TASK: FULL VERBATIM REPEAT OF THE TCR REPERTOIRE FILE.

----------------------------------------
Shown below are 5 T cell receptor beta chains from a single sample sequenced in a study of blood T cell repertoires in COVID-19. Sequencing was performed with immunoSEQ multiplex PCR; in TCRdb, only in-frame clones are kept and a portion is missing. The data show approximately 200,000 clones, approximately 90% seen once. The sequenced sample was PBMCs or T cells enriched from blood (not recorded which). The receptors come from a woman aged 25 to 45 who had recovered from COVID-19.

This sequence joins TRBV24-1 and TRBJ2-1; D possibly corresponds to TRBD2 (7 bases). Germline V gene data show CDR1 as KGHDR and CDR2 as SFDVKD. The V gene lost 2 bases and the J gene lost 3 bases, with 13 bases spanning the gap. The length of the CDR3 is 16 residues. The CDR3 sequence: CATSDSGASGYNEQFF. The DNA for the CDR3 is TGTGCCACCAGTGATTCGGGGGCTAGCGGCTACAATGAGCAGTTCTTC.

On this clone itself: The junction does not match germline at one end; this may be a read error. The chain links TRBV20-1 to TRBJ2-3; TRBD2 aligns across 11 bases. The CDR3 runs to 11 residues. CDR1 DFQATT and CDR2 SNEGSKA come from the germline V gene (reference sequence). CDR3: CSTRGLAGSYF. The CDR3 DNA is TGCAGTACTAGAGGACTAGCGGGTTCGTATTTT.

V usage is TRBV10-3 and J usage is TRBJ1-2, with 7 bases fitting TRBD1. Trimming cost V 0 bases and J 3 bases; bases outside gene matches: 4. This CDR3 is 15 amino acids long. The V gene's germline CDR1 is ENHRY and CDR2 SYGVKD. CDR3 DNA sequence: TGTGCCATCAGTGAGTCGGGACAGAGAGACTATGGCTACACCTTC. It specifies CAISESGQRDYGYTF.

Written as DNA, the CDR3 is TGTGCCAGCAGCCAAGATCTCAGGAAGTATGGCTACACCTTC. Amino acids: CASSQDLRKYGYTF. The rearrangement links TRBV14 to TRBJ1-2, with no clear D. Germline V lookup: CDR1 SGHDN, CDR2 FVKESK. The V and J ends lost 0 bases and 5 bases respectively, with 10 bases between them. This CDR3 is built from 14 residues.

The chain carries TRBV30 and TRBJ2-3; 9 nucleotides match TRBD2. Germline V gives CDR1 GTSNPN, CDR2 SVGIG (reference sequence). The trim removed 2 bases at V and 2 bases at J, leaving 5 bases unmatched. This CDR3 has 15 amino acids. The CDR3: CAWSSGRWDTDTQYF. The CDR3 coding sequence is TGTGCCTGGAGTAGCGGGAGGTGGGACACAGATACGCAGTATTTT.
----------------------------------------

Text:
Shown below are 5 T cell receptor beta chains from a single sample sequenced in a study of blood T cell repertoires in COVID-19. Sequencing was performed with immunoSEQ multiplex PCR; in TCRdb, only in-frame clones are kept and a portion is missing. The data show approximately 200,000 clones, approximately 90% seen once. The sequenced sample was PBMCs or T cells enriched from blood (not recorded which). The receptors come from a woman aged 25 to 45 who had recovered from COVID-19.

This sequence joins TRBV24-1 and TRBJ2-1; D possibly corresponds to TRBD2 (7 bases). Germline V gene data show CDR1 as KGHDR and CDR2 as SFDVKD. The V gene lost 2 bases and the J gene lost 3 bases, with 13 bases spanning the gap. The length of the CDR3 is 16 residues. The CDR3 sequence: CATSDSGASGYNEQFF. The DNA for the CDR3 is TGTGCCACCAGTGATTCGGGGGCTAGCGGCTACAATGAGCAGTTCTTC.

On this clone itself: The junction does not match germline at one end; this may be a read error. The chain links TRBV20-1 to TRBJ2-3; TRBD2 aligns across 11 bases. The CDR3 runs to 11 residues. CDR1 DFQATT and CDR2 SNEGSKA come from the germline V gene (reference sequence). CDR3: CSTRGLAGSYF. The CDR3 DNA is TGCAGTACTAGAGGACTAGCGGGTTCGTATTTT.

V usage is TRBV10-3 and J usage is TRBJ1-2, with 7 bases fitting TRBD1. Trimming cost V 0 bases and J 3 bases; bases outside gene matches: 4. This CDR3 is 15 amino acids long. The V gene's germline CDR1 is ENHRY and CDR2 SYGVKD. CDR3 DNA sequence: TGTGCCATCAGTGAGTCGGGACAGAGAGACTATGGCTACACCTTC. It specifies CAISESGQRDYGYTF.

Written as DNA, the CDR3 is TGTGCCAGCAGCCAAGATCTCAGGAAGTATGGCTACACCTTC. Amino acids: CASSQDLRKYGYTF. The rearrangement links TRBV14 to TRBJ1-2, with no clear D. Germline V lookup: CDR1 SGHDN, CDR2 FVKESK. The V and J ends lost 0 bases and 5 bases respectively, with 10 bases between them. This CDR3 is built from 14 residues.

The chain carries TRBV30 and TRBJ2-3; 9 nucleotides match TRBD2. Germline V gives CDR1 GTSNPN, CDR2 SVGIG (reference sequence). The trim removed 2 bases at V and 2 bases at J, leaving 5 bases unmatched. This CDR3 has 15 amino acids. The CDR3: CAWSSGRWDTDTQYF. The CDR3 coding sequence is TGTGCCTGGAGTAGCGGGAGGTGGGACACAGATACGCAGTATTTT.